Rock the Oscars: Marvin Hamlisch

marvin-hamlisch376x283.ashxComposer-conductor-arranger-pianist Marvin Hamlisch was a multi-hyphenate.  He also was an early EGOT winner (back when it was more difficult to accomplish this feat because there were fewer categories in all four awards).

Hamlisch visited Little Rock numerous times throughout his careers.  In 1996, he performed at Wildwood Park during the first season of the Lucy Lockett Cabe Festival Theatre.  He soloed with the Arkansas Symphony Orchestra in January 2000 performing many of his works for film and a few for stage.

In 2006, he returned to the ASO to perform with Robert Klein and Lucie Arnaz and the latter duo recreated their roles from the Hamlisch-Neil Simon-Carole Bayer Sager musical They’re Playing Our Song.  His final visit to Little Rock was in 2011. He was performing in Conway but shopped in Little Rock for clothes when his luggage stayed in Chicago.

Over his career, Hamlisch was nominated for twelve Oscars.  He won three at the 1974 ceremony. They were Best Song for “The Way We Were” from the film of the same name (shared with Alan and Marilyn Bergman), Best Score for The Way We Were and Best Adaptation Score for The Sting.  The latter heavily featured music by former Little Rock resident Scott Joplin.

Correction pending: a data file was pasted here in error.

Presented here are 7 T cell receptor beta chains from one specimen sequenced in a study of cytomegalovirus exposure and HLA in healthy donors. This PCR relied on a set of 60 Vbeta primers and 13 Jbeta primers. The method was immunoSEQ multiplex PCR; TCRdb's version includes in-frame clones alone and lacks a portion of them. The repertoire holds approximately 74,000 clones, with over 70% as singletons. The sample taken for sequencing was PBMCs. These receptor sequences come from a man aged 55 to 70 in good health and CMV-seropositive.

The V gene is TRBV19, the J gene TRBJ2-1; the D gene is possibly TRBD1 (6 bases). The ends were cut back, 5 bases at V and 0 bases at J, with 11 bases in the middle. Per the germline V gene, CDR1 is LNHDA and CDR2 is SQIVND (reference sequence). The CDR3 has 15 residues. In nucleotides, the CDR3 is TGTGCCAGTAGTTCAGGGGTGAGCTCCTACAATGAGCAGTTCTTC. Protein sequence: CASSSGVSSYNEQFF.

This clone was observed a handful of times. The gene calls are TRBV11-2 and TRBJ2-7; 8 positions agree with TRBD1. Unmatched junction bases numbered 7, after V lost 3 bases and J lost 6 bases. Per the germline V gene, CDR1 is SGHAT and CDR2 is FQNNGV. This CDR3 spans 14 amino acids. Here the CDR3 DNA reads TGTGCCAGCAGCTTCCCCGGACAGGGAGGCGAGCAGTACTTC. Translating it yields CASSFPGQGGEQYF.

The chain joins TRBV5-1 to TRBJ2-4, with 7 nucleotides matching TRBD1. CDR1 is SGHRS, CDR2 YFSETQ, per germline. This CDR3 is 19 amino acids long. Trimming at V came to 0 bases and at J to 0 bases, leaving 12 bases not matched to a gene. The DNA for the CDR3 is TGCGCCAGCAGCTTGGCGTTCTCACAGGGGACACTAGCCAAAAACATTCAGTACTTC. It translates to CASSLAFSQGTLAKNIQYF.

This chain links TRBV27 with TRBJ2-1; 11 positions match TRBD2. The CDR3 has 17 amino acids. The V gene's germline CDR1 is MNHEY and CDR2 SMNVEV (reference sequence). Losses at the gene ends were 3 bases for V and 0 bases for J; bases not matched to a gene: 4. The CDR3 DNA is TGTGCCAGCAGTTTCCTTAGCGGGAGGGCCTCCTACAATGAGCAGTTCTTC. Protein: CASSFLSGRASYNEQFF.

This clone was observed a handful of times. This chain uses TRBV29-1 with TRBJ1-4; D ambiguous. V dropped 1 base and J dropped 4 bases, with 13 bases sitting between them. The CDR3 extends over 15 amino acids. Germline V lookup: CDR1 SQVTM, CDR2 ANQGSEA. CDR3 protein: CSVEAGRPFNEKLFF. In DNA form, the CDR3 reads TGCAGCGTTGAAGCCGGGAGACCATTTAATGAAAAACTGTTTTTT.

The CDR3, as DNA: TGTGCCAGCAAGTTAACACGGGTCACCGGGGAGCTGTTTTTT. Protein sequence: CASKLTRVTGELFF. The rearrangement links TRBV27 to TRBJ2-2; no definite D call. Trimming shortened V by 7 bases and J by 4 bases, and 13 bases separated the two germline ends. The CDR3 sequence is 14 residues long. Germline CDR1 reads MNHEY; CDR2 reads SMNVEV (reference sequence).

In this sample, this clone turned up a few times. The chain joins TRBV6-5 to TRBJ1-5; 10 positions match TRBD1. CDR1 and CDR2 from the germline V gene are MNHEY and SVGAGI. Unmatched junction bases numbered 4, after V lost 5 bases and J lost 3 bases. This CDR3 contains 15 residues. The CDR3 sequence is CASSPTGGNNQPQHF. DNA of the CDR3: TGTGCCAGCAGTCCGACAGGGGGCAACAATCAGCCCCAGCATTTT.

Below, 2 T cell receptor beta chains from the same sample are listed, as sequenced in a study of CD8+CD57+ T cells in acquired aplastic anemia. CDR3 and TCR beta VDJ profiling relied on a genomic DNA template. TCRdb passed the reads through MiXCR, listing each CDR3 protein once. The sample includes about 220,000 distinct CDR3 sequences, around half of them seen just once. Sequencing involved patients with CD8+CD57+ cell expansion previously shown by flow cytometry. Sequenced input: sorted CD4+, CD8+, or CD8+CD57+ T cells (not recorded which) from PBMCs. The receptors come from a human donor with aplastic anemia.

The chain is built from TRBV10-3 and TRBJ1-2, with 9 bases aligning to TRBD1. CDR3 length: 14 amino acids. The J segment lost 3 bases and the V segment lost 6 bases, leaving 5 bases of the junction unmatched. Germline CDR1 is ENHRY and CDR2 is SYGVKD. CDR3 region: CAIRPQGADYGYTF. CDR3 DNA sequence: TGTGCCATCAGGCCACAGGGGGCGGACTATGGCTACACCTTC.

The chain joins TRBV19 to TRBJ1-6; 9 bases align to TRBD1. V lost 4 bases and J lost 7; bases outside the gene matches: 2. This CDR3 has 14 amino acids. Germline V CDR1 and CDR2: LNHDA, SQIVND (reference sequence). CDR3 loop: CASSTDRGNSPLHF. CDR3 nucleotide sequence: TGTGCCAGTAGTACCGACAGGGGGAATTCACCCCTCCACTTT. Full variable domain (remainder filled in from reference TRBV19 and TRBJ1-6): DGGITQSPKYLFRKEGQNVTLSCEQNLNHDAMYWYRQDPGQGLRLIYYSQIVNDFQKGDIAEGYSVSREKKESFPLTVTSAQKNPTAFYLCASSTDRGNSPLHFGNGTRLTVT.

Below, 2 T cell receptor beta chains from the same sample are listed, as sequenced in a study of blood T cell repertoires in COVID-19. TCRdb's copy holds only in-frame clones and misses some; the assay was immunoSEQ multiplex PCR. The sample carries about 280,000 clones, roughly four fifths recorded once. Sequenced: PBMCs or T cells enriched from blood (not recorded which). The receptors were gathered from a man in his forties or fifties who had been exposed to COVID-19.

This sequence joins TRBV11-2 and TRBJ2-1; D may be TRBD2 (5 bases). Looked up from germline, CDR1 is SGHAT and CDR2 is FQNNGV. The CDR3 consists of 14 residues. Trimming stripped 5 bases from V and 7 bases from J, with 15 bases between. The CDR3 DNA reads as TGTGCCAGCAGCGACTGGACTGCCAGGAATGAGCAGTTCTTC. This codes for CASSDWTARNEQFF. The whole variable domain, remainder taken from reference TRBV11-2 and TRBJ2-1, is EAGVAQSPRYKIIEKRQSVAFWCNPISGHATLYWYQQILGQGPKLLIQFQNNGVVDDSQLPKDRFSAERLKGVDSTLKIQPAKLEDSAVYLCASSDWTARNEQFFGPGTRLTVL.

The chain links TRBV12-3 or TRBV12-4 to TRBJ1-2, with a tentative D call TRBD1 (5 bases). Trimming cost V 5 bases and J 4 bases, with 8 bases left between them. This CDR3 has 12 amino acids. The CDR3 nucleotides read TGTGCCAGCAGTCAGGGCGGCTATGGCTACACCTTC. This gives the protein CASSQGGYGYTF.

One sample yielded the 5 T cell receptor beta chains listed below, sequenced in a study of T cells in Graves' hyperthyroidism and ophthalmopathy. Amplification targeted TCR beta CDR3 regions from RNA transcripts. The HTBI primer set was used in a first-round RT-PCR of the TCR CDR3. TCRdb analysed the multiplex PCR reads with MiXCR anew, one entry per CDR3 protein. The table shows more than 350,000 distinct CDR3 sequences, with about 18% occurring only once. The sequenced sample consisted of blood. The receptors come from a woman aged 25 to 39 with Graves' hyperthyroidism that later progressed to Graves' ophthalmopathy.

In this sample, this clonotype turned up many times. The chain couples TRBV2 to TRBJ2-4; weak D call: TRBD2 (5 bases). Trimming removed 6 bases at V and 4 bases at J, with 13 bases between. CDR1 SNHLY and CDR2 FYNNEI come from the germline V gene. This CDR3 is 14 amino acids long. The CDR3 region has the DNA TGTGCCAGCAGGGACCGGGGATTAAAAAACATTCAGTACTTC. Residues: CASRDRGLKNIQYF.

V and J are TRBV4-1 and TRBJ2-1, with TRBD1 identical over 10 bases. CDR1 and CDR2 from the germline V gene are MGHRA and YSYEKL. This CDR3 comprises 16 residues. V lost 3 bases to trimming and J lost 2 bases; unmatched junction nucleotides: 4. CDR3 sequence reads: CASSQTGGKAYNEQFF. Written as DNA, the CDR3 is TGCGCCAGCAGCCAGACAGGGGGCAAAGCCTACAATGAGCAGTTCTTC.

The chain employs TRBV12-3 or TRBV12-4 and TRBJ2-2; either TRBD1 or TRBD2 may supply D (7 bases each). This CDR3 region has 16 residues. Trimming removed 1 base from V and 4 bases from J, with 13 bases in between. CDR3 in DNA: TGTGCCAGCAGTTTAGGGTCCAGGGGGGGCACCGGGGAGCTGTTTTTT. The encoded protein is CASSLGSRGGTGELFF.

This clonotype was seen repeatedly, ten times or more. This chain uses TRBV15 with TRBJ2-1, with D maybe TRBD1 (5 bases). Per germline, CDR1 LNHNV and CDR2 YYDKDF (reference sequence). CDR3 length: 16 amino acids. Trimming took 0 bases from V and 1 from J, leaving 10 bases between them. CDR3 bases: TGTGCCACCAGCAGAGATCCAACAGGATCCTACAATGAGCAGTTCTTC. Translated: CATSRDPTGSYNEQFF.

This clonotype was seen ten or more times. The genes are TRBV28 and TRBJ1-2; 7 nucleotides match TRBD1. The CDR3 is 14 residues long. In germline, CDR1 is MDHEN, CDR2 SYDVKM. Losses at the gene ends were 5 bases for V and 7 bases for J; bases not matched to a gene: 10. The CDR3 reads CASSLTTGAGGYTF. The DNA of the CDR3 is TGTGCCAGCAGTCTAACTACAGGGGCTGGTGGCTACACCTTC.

Robinson Center Redux- January

WAVW LR Jan65Since Robinson Center Music Hall is closed for renovations and restoration, this year the Culture Vulture will take a monthly look back at some of the featured attractions which have played there.  This month looks at January of years ending in “0” and “5.”

As noted earlier on the blog, even before the February 1940 opening of the music hall, the lover level exhibition hall was playing host to events including basketball games.

By 1945, things were well underway on both levels. Buddy Johnson & his Orchestra were playing a dance for African Americans in the lower level on January 10. Upstairs events ranged from a lecture on Christian Science (January 7), a play Good Night Ladies (January 17), a lecture by Dr. Emil Ludwig on Germany after World War II, and Paul Draper & Larry Adler in concert (January 23).

In 1950, Tallulah Bankhead starred in a revival of Private Lives (January 13), a Passion Play booked it for over a week (January 21 – 28) and a double-header of Shakespeare plays held court on January 30. Margaret Webster’s Shakespeare Company played The Taming of the Shrew in the afternoon and Julius Caesar in the evening. Also that month the Arkansas State Symphony (a forerunner to today’s Arkansas Symphony Orchestra) gave a concert on the 17th.

A highlight of 1955 was a women’s wrestling match on January 4 in the lower level.